Original Beast: Albert
1.] “Why did you start working out in the first place? Was it general feeling you are skinny and want to put on some muscle or was there some other deeper meaning to it for you?”
Albert: I first started lifting weights in high school for probably the same reason many high school teenage boys do – to try to get buff and get a six pack abs to impress the girls! I struggled for many years through university trying to find a routine that worked for me. Eventually, in my late 20s I finally ‘enough was enough’ and took it as a complete challenge to improve my life. I wasn’t eating healthy, clothes didn’t fit me, I had low energy, and my confidence wasn’t great. I took it as a challenge to improve all aspects of my mental and physical health.
“I struggled for many years through university trying to find a routine that worked for me.”
2.] “Most of us are busy may it be school or work and time is of the essence. Did you have any specific goal in mind or date set when you started your transformation that you wanted to reach? Like do it in 1 year and gain 10 kg / 20 lbs of muscle?”
Albert: At my lowest weight as an adult (128 lbs), I took it as an open ended goal. I wanted to gain at least 1 lb per week and wanted to see where I’d end up. I wanted to get to at least 160 lbs because at least at that weight I’d look like a ‘normal’ person, hah!
3.] “What were your specific troubles and challenges that you encountered on your journey and had to overcome?”
Albert: When I finally started taking everything seriously, I was right at the beginning of my medical residency training. This meant I was often at work in the hospital for around 60-70 hours per week. Plus, money was also tight, so i couldn’t just eat like I was at my parents’ house. It was also a bit intimidating trying to figure out exactly what I was supposed to be doing in terms of working out, and eating.
4.] “Who was your childhood movie hero, perhaps buffed dude and your idol?”
Albert: I’m not really into movies – but the physique I often wanted to attain was something like an Olympic swimmer’s physique. Or maybe Brad Pitt in the Fight Club movie. Something not super crazy muscular like the Mr. Olympia bodybuilders, but something lean, powerful, and realistic looking.
“I often wanted to attain was something like an Olympic swimmer’s physique.”
5.] “Success seems difficult to define and motivation is a key element that lots of people are missing. How would you define these two things? What was a success for you related to your transformation and what keeps you motivated during bad times?”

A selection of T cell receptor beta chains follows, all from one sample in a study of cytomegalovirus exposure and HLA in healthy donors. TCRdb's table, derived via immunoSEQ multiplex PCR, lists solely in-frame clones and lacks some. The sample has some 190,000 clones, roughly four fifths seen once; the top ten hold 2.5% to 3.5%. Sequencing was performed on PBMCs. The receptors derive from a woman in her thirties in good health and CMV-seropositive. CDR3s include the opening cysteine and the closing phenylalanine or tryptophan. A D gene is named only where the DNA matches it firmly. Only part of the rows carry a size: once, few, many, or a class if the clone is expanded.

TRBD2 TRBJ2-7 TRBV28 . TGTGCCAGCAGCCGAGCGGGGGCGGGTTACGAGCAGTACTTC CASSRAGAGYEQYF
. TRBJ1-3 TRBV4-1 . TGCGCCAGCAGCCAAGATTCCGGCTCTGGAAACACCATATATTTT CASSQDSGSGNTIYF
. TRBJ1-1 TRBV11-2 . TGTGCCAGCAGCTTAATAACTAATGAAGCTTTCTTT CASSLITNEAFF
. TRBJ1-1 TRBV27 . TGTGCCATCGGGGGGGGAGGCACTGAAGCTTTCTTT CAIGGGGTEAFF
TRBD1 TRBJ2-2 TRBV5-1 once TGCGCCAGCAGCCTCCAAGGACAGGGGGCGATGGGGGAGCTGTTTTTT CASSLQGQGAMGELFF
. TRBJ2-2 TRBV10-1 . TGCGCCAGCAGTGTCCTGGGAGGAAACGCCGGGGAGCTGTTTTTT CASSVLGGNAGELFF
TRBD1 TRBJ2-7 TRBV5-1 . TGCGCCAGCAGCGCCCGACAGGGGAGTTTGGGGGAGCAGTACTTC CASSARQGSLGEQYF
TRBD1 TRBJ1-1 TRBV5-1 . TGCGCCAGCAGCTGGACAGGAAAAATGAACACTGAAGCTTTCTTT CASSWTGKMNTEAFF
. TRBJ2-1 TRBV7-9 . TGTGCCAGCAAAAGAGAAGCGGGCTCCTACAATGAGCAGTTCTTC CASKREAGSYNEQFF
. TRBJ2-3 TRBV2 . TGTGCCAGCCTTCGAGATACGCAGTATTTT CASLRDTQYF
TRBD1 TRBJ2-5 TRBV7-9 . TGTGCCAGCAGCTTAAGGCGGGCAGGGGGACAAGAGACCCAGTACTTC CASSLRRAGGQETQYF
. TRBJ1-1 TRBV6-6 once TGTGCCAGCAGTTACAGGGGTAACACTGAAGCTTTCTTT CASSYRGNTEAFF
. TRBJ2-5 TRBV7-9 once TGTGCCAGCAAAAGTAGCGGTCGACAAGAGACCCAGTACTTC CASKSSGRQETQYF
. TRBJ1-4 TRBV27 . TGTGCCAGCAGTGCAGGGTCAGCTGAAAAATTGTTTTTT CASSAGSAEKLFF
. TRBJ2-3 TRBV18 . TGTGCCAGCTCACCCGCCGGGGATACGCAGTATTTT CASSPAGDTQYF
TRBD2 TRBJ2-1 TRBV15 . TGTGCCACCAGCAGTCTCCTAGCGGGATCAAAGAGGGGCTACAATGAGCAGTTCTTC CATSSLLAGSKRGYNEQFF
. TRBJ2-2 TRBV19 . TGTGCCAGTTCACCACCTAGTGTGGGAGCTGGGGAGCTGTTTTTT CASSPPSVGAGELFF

Albert: I’m a visual and goal oriented person, so I with every small ‘success’ I found more and more motivation. For instance, when I first started off, one of my goals was to go to the gym three times in a week. When I did that, I would give myself a check mark and cross it off my goals list. Even if my workout wasn’t perfect or if I had to cut it short for whatever reason, I still felt like it was a success. Then it led to calorie counting. It was very rewarding for me to meet my goal for the day, and I would do everything to reach the goal. If I was a hundred calories short for the day, I’d go into the kitchen to find anything healthy to eat to meet my goal.
6.] “Imagine you are living in a post-apocalyptic world. You are the leader of Brotherhood of “Bony To Beastly” searching for new members among the skinny tribes of the wasteland. There is Initiation: a rite of passage marking acceptance into the Brotherhood. What exercise would you choose?”
Albert: Hahah – I have no idea how to answer this. That’s a tough one. I surely hope we’d never reach a post-apocalyptic world. Maybe you have to prove that you’re willing to do anything and everything to put on muscle and weight. I never thought I’d add raw eggs to my protein shakes or take shots of olive oil to meet my calories…but I eventually did. So maybe that — olive oil shots!
7.] “What would be the message from you to all those skinny guys out there struggling to figure out what to do, how to gain weight? Any recommendations, motivation perhaps?”
Albert: You must figure out what YOUR specific motivation is, write it down. My reasons for gaining weight and muscle will be different from yours. What motivates me might not motivate you – so you have to learn about yourself. Next, be consistent. There’s so many different workout programs, my advice is to pick one and just jump in and do it for a few months. Don’t get stuck in inactivity. Then as you develop the habit and routine, you can fine tune your program to what works for you. And above all, take the time to learn how to do the exercises properly with good form!
“You must figure out what YOUR specific motivation is, write it down.”
Daniel: Thank you for taking the time to answer my question and share your story with other members here 😉
And personally from me THANK YOU for inspiring me and talking to me about my blog in the past, without that, I guess I would never start and man, I love it! 🙂